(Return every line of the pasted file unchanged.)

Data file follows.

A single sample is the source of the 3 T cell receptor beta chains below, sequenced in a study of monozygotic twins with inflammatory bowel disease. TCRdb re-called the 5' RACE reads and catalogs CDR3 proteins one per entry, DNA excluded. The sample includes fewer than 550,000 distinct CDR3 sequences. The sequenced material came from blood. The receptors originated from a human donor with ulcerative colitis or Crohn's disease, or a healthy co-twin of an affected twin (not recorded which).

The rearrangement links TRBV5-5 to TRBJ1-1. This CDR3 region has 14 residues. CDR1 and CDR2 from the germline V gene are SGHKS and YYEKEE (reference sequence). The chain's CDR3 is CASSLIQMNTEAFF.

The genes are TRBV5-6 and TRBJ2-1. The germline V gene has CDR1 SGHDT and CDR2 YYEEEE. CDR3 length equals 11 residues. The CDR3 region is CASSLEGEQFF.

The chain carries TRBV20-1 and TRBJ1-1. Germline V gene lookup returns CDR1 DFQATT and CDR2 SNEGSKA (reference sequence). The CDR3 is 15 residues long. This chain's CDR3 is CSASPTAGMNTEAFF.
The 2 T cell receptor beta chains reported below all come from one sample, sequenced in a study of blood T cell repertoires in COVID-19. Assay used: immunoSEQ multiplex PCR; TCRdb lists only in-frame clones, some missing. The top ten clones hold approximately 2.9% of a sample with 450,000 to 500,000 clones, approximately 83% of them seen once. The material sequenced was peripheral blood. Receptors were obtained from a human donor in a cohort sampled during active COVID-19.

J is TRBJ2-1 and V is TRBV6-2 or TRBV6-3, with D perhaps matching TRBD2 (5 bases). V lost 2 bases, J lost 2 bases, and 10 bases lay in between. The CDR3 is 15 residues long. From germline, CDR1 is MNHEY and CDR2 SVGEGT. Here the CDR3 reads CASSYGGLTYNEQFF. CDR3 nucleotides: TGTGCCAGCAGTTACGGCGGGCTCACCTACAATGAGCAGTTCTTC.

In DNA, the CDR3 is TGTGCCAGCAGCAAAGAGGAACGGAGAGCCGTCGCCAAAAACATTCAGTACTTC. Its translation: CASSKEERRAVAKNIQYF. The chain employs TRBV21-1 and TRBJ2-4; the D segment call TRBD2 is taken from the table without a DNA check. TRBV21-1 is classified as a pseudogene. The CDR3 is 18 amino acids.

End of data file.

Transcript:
A single sample is the source of the 3 T cell receptor beta chains below, sequenced in a study of monozygotic twins with inflammatory bowel disease. TCRdb re-called the 5' RACE reads and catalogs CDR3 proteins one per entry, DNA excluded. The sample includes fewer than 550,000 distinct CDR3 sequences. The sequenced material came from blood. The receptors originated from a human donor with ulcerative colitis or Crohn's disease, or a healthy co-twin of an affected twin (not recorded which).

The rearrangement links TRBV5-5 to TRBJ1-1. This CDR3 region has 14 residues. CDR1 and CDR2 from the germline V gene are SGHKS and YYEKEE (reference sequence). The chain's CDR3 is CASSLIQMNTEAFF.

The genes are TRBV5-6 and TRBJ2-1. The germline V gene has CDR1 SGHDT and CDR2 YYEEEE. CDR3 length equals 11 residues. The CDR3 region is CASSLEGEQFF.

The chain carries TRBV20-1 and TRBJ1-1. Germline V gene lookup returns CDR1 DFQATT and CDR2 SNEGSKA (reference sequence). The CDR3 is 15 residues long. This chain's CDR3 is CSASPTAGMNTEAFF.
The 2 T cell receptor beta chains reported below all come from one sample, sequenced in a study of blood T cell repertoires in COVID-19. Assay used: immunoSEQ multiplex PCR; TCRdb lists only in-frame clones, some missing. The top ten clones hold approximately 2.9% of a sample with 450,000 to 500,000 clones, approximately 83% of them seen once. The material sequenced was peripheral blood. Receptors were obtained from a human donor in a cohort sampled during active COVID-19.

J is TRBJ2-1 and V is TRBV6-2 or TRBV6-3, with D perhaps matching TRBD2 (5 bases). V lost 2 bases, J lost 2 bases, and 10 bases lay in between. The CDR3 is 15 residues long. From germline, CDR1 is MNHEY and CDR2 SVGEGT. Here the CDR3 reads CASSYGGLTYNEQFF. CDR3 nucleotides: TGTGCCAGCAGTTACGGCGGGCTCACCTACAATGAGCAGTTCTTC.

In DNA, the CDR3 is TGTGCCAGCAGCAAAGAGGAACGGAGAGCCGTCGCCAAAAACATTCAGTACTTC. Its translation: CASSKEERRAVAKNIQYF. The chain employs TRBV21-1 and TRBJ2-4; the D segment call TRBD2 is taken from the table without a DNA check. TRBV21-1 is classified as a pseudogene. The CDR3 is 18 amino acids.